I am glad that I paid so little attention to good advice; had I abided by it I might have been saved from some of my most valuable mistakes. – Edna St. Vincent Millay
I set my alarm a bit too early this morning thinking I’d need more time to organize since going back after a ‘zero’ day is always a bit of a shock. I fill the time eating too much yogurt and granola and reading the Times. An article grabs my interest as I wait outside under a sky just beginning to lighten for handyman Dean to take us back to the trailhead. It’s about grieving and highlights a book by David Kessler where he takes the five stages – denial, anger, bargaining, depression and acceptance – and adds one more, meaning. “Loss is simply what happens to you in life. Meaning is what you make happen,” he writes, offering something hopeful, optimistic and, most important to me, active to the peace and groundedness of acceptance.
Dean arrives right on time and we pile our bags in the bed of his truck and head up to Humber Park. I think about the kind of meaning I’ll create out of the ashes of my loss, and decide, as Ted and I retrace our steps up to the saddle, that my experience will be meaningful and I will carry it with grace and dignity. It’s fitting to consider these things here as I walk up what I just came down, as though offered a kind of do-over and a chance to gain a new perspective.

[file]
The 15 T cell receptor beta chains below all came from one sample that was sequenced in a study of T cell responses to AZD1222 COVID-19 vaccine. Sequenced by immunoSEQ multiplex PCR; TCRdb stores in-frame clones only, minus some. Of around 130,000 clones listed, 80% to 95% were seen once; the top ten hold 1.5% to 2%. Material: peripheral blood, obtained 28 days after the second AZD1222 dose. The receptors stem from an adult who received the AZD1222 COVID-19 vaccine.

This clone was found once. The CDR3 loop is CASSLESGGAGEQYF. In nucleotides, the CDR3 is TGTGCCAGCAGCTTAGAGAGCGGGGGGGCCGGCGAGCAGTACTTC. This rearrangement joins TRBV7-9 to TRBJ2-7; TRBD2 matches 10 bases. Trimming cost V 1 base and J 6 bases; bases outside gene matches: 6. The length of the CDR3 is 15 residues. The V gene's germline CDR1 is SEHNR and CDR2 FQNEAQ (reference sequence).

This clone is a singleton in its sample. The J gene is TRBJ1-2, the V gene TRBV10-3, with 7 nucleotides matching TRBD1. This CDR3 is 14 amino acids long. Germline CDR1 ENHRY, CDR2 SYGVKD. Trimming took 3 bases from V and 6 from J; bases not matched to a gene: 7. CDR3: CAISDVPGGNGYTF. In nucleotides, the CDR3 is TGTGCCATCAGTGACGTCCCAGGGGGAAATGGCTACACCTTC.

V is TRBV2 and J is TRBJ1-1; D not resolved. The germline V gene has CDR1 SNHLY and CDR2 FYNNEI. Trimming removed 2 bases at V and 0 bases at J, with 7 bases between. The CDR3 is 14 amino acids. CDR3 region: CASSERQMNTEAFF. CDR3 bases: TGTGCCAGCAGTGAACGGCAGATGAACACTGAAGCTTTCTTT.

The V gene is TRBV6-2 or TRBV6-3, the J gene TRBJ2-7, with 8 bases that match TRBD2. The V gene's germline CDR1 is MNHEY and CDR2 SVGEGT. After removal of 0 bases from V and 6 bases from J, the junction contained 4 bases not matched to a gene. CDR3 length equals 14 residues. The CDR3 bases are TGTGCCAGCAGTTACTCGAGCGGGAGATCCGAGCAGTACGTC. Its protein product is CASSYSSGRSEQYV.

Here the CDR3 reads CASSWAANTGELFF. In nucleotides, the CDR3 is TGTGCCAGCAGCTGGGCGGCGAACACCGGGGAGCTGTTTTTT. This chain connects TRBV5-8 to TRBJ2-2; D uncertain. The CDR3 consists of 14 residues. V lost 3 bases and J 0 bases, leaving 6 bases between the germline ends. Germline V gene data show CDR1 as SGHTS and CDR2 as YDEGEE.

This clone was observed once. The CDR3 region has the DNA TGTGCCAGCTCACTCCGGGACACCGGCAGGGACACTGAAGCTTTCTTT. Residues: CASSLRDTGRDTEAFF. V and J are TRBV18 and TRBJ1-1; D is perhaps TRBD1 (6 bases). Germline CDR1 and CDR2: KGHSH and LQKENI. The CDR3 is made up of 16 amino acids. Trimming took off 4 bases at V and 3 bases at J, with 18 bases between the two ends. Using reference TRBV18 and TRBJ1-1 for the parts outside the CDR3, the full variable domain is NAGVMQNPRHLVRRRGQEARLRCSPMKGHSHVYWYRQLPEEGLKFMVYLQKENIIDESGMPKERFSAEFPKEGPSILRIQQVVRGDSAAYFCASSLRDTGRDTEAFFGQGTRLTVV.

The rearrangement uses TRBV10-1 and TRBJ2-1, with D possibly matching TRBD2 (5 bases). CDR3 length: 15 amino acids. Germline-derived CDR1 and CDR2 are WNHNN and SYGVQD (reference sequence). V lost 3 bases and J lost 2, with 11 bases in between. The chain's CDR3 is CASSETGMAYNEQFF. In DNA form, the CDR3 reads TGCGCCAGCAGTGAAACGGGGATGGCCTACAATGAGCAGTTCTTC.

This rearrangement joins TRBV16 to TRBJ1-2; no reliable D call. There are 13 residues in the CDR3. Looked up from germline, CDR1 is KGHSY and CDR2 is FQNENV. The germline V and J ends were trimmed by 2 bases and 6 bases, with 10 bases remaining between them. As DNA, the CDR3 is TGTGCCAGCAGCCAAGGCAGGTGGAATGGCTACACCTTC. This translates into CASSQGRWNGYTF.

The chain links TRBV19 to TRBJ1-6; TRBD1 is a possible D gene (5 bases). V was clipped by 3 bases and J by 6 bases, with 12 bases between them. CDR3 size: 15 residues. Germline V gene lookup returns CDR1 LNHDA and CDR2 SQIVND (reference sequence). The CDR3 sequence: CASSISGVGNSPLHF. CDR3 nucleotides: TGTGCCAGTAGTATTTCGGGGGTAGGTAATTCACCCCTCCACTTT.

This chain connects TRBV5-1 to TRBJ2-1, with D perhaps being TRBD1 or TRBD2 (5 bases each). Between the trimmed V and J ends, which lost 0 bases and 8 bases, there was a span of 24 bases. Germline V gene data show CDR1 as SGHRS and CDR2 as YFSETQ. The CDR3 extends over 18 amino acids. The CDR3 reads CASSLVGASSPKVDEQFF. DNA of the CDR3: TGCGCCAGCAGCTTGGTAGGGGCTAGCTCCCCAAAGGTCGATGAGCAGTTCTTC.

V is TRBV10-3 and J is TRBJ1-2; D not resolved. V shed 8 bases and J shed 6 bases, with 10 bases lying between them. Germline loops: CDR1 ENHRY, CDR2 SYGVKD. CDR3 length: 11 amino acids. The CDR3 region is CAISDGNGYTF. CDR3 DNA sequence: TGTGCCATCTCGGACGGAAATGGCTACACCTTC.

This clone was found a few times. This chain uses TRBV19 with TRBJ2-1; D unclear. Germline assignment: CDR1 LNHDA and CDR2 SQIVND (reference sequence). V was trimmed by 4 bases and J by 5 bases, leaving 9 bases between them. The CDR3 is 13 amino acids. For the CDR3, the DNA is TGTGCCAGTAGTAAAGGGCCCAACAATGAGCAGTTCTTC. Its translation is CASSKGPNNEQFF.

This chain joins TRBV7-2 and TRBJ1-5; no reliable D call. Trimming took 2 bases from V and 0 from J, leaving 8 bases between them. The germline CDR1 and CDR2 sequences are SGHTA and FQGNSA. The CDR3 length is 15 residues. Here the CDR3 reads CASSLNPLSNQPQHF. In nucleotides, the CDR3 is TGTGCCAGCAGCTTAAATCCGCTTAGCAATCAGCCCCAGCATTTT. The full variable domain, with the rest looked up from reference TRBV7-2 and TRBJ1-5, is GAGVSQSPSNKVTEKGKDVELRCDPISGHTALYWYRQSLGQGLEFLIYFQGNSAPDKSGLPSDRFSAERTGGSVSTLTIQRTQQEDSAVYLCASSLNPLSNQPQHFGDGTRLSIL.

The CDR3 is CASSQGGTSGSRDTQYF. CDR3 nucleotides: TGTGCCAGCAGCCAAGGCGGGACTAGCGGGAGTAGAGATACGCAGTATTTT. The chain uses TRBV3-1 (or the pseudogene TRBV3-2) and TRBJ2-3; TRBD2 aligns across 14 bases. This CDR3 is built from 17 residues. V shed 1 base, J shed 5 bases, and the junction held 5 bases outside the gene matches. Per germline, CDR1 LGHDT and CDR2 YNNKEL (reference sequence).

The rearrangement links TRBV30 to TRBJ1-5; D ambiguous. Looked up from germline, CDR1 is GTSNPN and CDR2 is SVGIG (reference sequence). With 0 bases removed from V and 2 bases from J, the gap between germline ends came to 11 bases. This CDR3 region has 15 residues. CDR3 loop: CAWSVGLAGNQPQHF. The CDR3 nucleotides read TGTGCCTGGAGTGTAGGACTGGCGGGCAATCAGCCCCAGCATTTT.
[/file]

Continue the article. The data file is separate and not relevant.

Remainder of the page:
Ted leads and powers up even with a full resupply. Taquitz – pronounced tah-quits or tah-keets, take your pick – looms over us, seemingly inviting me to come climb him. Giant firs hold their enormous cones at the tip of the boughs like poorly placed oversized Christmas decorations. Several dead trunks stand as beheaded sentinels, their bark stripped revealing a twist underneath from root to crown. Birds sing good morning and we’re at our junction before we know it.